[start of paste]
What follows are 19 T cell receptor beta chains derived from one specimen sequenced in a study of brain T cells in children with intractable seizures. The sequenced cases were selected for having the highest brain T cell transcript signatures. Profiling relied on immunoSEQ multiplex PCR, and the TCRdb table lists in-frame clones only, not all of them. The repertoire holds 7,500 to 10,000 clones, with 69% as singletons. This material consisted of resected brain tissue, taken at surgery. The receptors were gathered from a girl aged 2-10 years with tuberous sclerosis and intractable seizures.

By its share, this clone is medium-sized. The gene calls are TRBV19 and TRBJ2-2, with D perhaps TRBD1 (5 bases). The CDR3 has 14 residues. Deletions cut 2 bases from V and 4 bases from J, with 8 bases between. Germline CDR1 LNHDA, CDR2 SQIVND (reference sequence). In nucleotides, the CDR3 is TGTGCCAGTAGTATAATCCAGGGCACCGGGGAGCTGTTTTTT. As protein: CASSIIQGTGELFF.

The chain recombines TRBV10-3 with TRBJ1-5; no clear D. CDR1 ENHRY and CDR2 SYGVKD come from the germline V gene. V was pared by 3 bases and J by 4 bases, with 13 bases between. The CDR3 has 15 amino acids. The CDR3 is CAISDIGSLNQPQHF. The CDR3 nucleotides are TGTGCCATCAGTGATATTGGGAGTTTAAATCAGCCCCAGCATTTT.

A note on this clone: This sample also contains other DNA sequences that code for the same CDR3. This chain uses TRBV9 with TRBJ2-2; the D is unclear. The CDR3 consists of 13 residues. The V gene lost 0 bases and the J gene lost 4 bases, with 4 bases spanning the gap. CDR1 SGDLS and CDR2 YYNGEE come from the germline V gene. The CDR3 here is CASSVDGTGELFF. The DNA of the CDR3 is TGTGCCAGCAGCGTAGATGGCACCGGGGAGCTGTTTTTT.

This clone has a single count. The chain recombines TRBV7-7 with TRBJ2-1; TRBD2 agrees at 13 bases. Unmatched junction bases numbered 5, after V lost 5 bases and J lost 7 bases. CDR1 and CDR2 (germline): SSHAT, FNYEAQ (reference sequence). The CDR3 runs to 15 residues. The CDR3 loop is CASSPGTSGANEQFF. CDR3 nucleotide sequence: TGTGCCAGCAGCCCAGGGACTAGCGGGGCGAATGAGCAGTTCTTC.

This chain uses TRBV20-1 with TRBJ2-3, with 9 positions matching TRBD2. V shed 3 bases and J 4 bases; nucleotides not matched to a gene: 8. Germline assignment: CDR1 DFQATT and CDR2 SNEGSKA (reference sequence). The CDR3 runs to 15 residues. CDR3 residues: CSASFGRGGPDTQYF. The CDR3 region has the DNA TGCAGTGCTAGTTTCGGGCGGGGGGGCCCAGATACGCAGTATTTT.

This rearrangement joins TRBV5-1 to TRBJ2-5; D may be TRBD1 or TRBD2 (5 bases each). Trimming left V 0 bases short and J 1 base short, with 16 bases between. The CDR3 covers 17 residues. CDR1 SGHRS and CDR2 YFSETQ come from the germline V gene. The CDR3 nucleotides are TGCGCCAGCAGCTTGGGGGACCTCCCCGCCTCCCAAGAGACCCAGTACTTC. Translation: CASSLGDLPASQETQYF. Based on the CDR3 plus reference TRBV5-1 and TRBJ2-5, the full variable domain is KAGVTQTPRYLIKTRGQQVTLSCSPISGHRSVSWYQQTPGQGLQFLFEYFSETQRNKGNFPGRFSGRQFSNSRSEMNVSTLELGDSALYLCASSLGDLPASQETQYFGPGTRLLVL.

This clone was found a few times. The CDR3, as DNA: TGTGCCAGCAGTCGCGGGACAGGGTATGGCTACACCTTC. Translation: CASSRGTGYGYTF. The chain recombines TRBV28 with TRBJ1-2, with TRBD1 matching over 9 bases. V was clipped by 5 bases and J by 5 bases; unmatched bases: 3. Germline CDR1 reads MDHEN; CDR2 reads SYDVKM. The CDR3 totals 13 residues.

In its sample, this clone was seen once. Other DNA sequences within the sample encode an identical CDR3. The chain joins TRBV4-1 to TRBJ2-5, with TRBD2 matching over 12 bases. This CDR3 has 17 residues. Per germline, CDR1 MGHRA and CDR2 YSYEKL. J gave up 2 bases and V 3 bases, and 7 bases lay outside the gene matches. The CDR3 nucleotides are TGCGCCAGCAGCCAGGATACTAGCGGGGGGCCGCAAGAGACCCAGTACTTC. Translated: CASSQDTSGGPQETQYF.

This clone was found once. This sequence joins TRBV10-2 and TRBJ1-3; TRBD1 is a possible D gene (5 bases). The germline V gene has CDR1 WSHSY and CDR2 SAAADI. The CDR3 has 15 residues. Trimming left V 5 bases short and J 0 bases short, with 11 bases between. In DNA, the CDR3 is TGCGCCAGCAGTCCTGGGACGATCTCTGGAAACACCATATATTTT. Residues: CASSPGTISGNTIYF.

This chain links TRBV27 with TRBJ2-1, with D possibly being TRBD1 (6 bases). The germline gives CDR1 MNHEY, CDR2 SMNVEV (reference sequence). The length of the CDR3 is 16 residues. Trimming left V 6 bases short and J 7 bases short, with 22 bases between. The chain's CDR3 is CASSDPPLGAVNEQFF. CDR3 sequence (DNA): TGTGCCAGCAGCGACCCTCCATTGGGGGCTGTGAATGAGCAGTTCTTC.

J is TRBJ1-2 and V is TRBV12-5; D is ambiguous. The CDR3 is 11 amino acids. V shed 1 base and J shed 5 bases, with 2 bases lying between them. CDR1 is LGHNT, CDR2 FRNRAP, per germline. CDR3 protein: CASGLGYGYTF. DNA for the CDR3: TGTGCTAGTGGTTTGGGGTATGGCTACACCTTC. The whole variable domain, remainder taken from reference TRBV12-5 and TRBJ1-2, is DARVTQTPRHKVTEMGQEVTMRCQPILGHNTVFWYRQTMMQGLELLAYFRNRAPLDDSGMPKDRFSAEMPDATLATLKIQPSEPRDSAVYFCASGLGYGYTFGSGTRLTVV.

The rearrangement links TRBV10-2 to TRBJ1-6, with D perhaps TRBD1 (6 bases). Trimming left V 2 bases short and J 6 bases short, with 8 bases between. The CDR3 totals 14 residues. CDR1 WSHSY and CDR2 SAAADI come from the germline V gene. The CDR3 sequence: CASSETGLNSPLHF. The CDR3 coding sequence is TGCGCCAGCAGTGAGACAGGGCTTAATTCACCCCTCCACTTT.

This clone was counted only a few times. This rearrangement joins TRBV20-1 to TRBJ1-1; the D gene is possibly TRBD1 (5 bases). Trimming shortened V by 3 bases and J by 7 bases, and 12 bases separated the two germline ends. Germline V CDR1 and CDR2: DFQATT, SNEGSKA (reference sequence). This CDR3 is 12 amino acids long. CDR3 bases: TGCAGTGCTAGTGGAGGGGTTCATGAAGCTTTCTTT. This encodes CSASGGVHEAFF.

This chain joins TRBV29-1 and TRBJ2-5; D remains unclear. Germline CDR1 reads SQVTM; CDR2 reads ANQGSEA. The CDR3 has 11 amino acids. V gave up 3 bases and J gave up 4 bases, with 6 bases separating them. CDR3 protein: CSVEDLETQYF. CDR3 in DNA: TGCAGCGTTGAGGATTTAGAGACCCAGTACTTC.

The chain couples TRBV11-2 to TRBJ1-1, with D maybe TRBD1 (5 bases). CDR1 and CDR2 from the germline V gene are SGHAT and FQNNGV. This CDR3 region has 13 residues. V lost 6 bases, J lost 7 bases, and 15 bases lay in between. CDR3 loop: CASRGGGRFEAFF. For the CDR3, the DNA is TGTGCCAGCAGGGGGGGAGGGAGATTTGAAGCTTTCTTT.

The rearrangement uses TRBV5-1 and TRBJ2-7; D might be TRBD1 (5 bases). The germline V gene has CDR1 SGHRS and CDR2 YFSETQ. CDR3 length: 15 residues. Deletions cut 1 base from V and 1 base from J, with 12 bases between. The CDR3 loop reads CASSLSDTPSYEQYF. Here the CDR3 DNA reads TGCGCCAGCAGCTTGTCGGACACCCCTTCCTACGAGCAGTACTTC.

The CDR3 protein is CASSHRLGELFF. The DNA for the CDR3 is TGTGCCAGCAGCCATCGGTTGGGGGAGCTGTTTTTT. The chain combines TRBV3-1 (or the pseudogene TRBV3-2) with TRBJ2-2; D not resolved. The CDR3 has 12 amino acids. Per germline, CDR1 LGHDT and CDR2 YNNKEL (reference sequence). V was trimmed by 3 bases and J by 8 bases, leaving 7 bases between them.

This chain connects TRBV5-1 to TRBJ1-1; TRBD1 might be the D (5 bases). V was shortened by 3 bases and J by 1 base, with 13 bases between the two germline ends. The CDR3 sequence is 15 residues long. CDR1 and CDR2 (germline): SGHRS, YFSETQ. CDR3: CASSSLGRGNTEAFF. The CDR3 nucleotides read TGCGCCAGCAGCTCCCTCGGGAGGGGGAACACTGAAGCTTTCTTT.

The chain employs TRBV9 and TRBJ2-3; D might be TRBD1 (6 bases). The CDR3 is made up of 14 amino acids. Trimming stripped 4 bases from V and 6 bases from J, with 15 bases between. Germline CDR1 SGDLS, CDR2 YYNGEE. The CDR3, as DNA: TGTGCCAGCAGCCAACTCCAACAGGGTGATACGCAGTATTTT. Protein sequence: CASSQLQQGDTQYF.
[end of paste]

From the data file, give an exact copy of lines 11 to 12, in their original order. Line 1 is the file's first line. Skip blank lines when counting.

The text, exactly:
This chain links TRBV27 with TRBJ2-1, with D possibly being TRBD1 (6 bases). The germline gives CDR1 MNHEY, CDR2 SMNVEV (reference sequence). The length of the CDR3 is 16 residues. Trimming left V 6 bases short and J 7 bases short, with 22 bases between. The chain's CDR3 is CASSDPPLGAVNEQFF. CDR3 sequence (DNA): TGTGCCAGCAGCGACCCTCCATTGGGGGCTGTGAATGAGCAGTTCTTC.

J is TRBJ1-2 and V is TRBV12-5; D is ambiguous. The CDR3 is 11 amino acids. V shed 1 base and J shed 5 bases, with 2 bases lying between them. CDR1 is LGHNT, CDR2 FRNRAP, per germline. CDR3 protein: CASGLGYGYTF. DNA for the CDR3: TGTGCTAGTGGTTTGGGGTATGGCTACACCTTC. The whole variable domain, remainder taken from reference TRBV12-5 and TRBJ1-2, is DARVTQTPRHKVTEMGQEVTMRCQPILGHNTVFWYRQTMMQGLELLAYFRNRAPLDDSGMPKDRFSAEMPDATLATLKIQPSEPRDSAVYFCASGLGYGYTFGSGTRLTVV.